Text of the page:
Finding the confidence to speak a language that you're learning for the first time and are not yet familiar with can be a challenge. However, unless you muster the courage to actually practice speaking out loud, you won't be seeing much improvement in speaking or pronunciation anytime soon. Typically, you want to work on your listening comprehension first before focusing too much on speaking. By improving on your listening, you can more or less make out whether what you're saying is right or wrong. Now let's get into some actionable tips you can start applying right away to significantly improve your speaking and pronunciation!
- If you have a language learning buddy that you can practice with, that's great! Since you're both students of the language, you don't have to worry about embarrassment and just practice to your heart's content. If you don't have someone to practice with, don't worry! Try recording your own voice so you can compare your pronunciation with that of the native speakers' audio. There are plenty of videos on YouTube with songs or dialogues that you can follow along that will also help you greatly with your pronunciation.
- When watching a native speaker talk, either via video or in real life, make sure to pay close attention to the physical factors involved in making a sound. This includes noticing every little detail of how their mouth, tongue, and lips move and work together to pronounce a certain word. By taking note of this, you can practice replicating it so the next time you record yourself and compare your pronunciation with a native speaker's, you won't be able to tell the difference!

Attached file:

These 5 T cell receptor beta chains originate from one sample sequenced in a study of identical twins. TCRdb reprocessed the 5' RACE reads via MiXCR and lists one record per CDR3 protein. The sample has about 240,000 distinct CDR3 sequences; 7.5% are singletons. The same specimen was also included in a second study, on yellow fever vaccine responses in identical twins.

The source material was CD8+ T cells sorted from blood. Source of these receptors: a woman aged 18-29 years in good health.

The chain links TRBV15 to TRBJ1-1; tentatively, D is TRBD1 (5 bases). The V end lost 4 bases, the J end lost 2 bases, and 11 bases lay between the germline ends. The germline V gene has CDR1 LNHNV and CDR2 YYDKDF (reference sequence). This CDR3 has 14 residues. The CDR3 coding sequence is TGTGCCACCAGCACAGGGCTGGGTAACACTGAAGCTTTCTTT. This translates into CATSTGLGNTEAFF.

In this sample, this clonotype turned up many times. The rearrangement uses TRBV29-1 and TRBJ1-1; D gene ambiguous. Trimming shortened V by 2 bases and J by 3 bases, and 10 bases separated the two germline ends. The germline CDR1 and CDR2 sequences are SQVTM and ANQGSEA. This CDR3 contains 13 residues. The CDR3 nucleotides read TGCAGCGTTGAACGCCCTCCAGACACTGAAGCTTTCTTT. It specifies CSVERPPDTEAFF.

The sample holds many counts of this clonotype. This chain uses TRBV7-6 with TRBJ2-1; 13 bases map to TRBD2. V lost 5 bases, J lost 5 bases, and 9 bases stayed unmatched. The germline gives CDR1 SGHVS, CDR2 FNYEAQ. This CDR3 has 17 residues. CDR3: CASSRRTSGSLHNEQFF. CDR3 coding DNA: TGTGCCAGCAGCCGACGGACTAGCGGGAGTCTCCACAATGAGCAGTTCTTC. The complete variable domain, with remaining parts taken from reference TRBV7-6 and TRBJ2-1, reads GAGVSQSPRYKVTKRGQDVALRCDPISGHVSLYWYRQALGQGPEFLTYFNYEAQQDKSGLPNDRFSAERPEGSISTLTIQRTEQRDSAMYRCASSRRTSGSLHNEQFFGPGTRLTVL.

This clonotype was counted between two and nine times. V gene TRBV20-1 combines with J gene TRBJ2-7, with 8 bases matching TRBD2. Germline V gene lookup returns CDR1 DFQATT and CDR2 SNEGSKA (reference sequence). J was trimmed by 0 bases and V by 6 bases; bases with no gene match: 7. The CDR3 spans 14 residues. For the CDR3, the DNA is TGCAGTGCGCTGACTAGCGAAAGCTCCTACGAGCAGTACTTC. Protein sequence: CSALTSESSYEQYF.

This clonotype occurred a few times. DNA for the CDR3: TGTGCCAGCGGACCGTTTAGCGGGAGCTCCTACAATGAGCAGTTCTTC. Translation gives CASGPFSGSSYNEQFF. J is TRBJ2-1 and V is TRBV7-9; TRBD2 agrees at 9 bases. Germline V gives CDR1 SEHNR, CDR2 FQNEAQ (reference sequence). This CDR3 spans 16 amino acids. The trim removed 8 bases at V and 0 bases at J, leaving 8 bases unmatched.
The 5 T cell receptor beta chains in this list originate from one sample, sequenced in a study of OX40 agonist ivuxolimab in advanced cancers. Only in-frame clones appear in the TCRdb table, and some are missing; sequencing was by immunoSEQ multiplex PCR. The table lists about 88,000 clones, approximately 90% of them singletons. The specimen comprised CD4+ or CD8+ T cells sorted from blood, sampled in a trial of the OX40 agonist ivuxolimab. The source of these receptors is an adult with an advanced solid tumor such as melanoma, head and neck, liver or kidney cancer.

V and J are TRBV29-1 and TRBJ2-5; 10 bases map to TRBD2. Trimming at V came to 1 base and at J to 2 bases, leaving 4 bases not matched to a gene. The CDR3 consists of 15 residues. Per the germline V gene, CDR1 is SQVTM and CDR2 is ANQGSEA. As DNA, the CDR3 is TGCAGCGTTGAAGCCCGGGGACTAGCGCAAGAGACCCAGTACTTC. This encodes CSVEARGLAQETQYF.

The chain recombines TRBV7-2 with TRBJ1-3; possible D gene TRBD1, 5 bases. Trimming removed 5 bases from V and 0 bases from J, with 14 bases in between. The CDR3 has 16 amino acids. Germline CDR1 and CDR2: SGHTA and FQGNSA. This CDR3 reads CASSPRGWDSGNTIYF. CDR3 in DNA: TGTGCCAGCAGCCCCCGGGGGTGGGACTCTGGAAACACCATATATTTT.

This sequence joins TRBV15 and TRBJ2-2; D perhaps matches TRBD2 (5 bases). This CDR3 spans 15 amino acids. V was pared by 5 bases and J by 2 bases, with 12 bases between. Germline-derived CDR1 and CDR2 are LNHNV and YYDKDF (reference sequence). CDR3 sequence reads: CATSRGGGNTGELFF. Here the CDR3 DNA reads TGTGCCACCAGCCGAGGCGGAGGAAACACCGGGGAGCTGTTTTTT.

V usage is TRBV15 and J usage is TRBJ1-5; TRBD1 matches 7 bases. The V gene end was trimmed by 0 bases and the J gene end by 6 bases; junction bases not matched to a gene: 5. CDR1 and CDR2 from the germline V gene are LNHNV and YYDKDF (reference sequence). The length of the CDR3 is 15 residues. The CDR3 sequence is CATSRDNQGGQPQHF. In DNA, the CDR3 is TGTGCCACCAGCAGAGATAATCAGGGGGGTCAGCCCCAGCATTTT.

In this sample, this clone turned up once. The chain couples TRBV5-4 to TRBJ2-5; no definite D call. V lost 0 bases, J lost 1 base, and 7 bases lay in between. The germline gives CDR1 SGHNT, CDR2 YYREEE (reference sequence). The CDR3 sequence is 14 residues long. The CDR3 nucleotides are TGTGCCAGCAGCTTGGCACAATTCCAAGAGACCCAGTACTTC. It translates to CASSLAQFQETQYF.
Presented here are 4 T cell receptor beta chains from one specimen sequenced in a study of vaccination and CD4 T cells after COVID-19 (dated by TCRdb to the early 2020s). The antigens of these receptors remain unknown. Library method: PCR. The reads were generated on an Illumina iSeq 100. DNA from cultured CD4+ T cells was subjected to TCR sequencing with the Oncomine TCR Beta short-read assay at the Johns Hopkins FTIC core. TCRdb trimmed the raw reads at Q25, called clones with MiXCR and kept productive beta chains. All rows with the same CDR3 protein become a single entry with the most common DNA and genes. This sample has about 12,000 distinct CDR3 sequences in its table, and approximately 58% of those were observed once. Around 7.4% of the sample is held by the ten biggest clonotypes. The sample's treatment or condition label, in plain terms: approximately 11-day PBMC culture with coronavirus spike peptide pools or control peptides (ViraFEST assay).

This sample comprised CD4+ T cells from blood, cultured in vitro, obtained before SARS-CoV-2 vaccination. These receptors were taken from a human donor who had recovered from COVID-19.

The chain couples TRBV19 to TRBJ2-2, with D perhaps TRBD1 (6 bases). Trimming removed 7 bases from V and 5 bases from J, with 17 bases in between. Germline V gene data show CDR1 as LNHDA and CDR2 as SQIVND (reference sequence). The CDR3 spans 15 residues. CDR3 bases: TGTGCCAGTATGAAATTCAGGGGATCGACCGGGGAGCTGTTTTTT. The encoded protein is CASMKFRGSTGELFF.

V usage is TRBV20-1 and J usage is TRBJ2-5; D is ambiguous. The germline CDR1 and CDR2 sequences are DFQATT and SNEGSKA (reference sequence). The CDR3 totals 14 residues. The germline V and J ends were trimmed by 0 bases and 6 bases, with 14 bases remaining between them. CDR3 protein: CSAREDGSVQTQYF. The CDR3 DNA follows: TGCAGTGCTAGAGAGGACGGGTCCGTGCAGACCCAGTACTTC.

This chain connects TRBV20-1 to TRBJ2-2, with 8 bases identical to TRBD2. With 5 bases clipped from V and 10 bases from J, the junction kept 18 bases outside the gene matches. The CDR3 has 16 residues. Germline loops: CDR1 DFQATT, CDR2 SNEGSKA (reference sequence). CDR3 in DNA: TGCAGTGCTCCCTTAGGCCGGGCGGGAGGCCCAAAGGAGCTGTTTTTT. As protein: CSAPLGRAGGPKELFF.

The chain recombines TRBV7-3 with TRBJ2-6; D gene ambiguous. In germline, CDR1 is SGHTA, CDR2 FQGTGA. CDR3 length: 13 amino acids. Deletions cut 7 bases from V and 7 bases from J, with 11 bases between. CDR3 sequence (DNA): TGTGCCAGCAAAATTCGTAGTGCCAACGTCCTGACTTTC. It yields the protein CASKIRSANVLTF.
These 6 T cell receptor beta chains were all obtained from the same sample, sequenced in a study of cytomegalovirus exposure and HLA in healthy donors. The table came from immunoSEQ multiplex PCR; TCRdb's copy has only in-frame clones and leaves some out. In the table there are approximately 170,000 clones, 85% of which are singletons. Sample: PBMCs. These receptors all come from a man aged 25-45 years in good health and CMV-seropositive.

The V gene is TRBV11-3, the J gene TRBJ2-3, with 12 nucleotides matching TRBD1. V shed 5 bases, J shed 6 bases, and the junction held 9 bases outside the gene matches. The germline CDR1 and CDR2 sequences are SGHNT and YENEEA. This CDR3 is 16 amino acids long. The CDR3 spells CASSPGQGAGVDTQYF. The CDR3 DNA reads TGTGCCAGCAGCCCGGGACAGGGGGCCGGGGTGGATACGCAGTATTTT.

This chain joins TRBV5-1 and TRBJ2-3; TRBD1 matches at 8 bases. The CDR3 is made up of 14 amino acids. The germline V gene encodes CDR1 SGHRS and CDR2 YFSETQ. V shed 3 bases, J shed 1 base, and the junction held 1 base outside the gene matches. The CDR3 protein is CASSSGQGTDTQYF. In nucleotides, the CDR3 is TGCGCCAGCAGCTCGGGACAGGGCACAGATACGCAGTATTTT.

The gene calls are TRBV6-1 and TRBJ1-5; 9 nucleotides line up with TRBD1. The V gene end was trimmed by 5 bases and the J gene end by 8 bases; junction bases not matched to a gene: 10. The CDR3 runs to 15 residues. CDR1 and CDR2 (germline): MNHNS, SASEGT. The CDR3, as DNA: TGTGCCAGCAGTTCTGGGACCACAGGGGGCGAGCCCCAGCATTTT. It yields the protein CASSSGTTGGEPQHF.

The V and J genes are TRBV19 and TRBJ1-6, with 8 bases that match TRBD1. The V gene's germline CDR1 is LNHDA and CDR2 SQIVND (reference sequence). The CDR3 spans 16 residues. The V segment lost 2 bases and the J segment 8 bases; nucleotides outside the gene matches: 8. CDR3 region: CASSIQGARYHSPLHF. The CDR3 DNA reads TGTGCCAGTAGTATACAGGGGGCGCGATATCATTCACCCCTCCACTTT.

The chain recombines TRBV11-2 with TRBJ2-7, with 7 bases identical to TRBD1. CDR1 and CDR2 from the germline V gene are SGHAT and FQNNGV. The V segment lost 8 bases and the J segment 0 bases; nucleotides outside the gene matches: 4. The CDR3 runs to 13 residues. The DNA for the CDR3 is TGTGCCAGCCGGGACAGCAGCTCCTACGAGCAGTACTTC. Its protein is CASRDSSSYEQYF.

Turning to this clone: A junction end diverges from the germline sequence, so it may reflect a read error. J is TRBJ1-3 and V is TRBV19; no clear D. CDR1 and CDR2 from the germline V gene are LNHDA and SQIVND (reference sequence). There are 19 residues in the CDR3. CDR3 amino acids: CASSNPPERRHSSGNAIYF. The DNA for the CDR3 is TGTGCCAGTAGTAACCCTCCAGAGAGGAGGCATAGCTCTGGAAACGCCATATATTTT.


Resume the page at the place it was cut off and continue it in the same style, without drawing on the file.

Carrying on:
3. Grammar Struggles
We're with you on this one. Grammar can be one of the most unpleasant parts of learning a language. Although grammar is certainly one of the most important aspects of any language, you would be better off saving it for after you have a good understanding of the basics. Instead of hyper-focusing on grammar, first familiarize yourself with how the language sounds and feels. After you've developed your listening, speaking, and reading skills more, go ahead and delve more into how the language is structured and organized from a grammatical standpoint.
- So you're now at a point where you're comfortable with the fundamentals and ready to take on grammar. How exactly does one even begin to learn the grammar of a language? If you've been using Glossika, you probably already have some idea of how words are structured in a sentence. By giving you thousands of sentences for a multitude of different situations, you are able to easily and naturally discern the patterns involved in determining how the grammar of a language works.
- If you've ever taken a look at one of our guides to grammar and pronunciation, you'll see that we take a very simplistic, yet detailed approach when tackling grammar. You can find the grammar and pronunciation guides in the Download section of our site! By referencing English, a language that you are most likely already very familiar and comfortable with, you are given the means to make a comparison to your target language and either draw vast similarities or stark contrasts accordingly.